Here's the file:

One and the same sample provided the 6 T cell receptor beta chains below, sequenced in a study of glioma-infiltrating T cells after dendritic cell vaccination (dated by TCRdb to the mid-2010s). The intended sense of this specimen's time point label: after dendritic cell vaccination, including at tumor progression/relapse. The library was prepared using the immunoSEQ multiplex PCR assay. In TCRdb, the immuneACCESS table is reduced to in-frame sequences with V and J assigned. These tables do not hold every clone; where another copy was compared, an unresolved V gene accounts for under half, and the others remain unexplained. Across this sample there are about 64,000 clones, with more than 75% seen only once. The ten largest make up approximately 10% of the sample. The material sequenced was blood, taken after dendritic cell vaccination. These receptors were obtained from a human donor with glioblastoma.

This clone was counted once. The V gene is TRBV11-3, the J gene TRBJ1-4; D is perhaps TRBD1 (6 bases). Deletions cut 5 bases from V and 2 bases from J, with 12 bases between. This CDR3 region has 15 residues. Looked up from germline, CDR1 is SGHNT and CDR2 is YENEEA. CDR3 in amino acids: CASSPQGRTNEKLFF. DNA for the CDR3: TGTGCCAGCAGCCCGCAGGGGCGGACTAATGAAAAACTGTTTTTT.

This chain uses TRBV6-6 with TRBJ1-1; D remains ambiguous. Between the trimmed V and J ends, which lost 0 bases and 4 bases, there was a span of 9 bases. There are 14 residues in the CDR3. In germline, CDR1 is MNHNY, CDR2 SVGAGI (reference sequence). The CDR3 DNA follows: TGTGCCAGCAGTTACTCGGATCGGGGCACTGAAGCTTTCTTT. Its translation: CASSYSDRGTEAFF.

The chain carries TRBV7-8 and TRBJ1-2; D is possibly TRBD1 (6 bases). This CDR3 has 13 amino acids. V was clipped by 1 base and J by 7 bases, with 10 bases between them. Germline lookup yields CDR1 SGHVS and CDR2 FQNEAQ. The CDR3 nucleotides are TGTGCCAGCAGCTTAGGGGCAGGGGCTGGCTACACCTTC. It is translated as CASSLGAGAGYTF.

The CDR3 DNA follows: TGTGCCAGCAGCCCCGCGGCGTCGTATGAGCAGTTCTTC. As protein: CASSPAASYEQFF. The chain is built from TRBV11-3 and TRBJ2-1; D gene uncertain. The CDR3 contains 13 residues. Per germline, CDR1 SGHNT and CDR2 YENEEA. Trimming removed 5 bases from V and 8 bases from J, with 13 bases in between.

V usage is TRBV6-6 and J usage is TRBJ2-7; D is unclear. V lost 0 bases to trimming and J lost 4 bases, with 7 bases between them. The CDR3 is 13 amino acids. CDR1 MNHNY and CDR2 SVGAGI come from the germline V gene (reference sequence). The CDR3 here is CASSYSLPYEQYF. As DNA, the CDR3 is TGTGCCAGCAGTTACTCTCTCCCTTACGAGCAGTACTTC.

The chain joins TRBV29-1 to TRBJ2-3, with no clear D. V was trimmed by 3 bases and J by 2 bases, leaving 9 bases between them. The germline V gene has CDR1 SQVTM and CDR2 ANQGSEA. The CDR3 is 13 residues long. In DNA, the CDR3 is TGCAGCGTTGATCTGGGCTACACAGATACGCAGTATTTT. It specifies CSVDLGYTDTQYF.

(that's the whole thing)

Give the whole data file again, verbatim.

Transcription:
One and the same sample provided the 6 T cell receptor beta chains below, sequenced in a study of glioma-infiltrating T cells after dendritic cell vaccination (dated by TCRdb to the mid-2010s). The intended sense of this specimen's time point label: after dendritic cell vaccination, including at tumor progression/relapse. The library was prepared using the immunoSEQ multiplex PCR assay. In TCRdb, the immuneACCESS table is reduced to in-frame sequences with V and J assigned. These tables do not hold every clone; where another copy was compared, an unresolved V gene accounts for under half, and the others remain unexplained. Across this sample there are about 64,000 clones, with more than 75% seen only once. The ten largest make up approximately 10% of the sample. The material sequenced was blood, taken after dendritic cell vaccination. These receptors were obtained from a human donor with glioblastoma.

This clone was counted once. The V gene is TRBV11-3, the J gene TRBJ1-4; D is perhaps TRBD1 (6 bases). Deletions cut 5 bases from V and 2 bases from J, with 12 bases between. This CDR3 region has 15 residues. Looked up from germline, CDR1 is SGHNT and CDR2 is YENEEA. CDR3 in amino acids: CASSPQGRTNEKLFF. DNA for the CDR3: TGTGCCAGCAGCCCGCAGGGGCGGACTAATGAAAAACTGTTTTTT.

This chain uses TRBV6-6 with TRBJ1-1; D remains ambiguous. Between the trimmed V and J ends, which lost 0 bases and 4 bases, there was a span of 9 bases. There are 14 residues in the CDR3. In germline, CDR1 is MNHNY, CDR2 SVGAGI (reference sequence). The CDR3 DNA follows: TGTGCCAGCAGTTACTCGGATCGGGGCACTGAAGCTTTCTTT. Its translation: CASSYSDRGTEAFF.

The chain carries TRBV7-8 and TRBJ1-2; D is possibly TRBD1 (6 bases). This CDR3 has 13 amino acids. V was clipped by 1 base and J by 7 bases, with 10 bases between them. Germline lookup yields CDR1 SGHVS and CDR2 FQNEAQ. The CDR3 nucleotides are TGTGCCAGCAGCTTAGGGGCAGGGGCTGGCTACACCTTC. It is translated as CASSLGAGAGYTF.

The CDR3 DNA follows: TGTGCCAGCAGCCCCGCGGCGTCGTATGAGCAGTTCTTC. As protein: CASSPAASYEQFF. The chain is built from TRBV11-3 and TRBJ2-1; D gene uncertain. The CDR3 contains 13 residues. Per germline, CDR1 SGHNT and CDR2 YENEEA. Trimming removed 5 bases from V and 8 bases from J, with 13 bases in between.

V usage is TRBV6-6 and J usage is TRBJ2-7; D is unclear. V lost 0 bases to trimming and J lost 4 bases, with 7 bases between them. The CDR3 is 13 amino acids. CDR1 MNHNY and CDR2 SVGAGI come from the germline V gene (reference sequence). The CDR3 here is CASSYSLPYEQYF. As DNA, the CDR3 is TGTGCCAGCAGTTACTCTCTCCCTTACGAGCAGTACTTC.

The chain joins TRBV29-1 to TRBJ2-3, with no clear D. V was trimmed by 3 bases and J by 2 bases, leaving 9 bases between them. The germline V gene has CDR1 SQVTM and CDR2 ANQGSEA. The CDR3 is 13 residues long. In DNA, the CDR3 is TGCAGCGTTGATCTGGGCTACACAGATACGCAGTATTTT. It specifies CSVDLGYTDTQYF.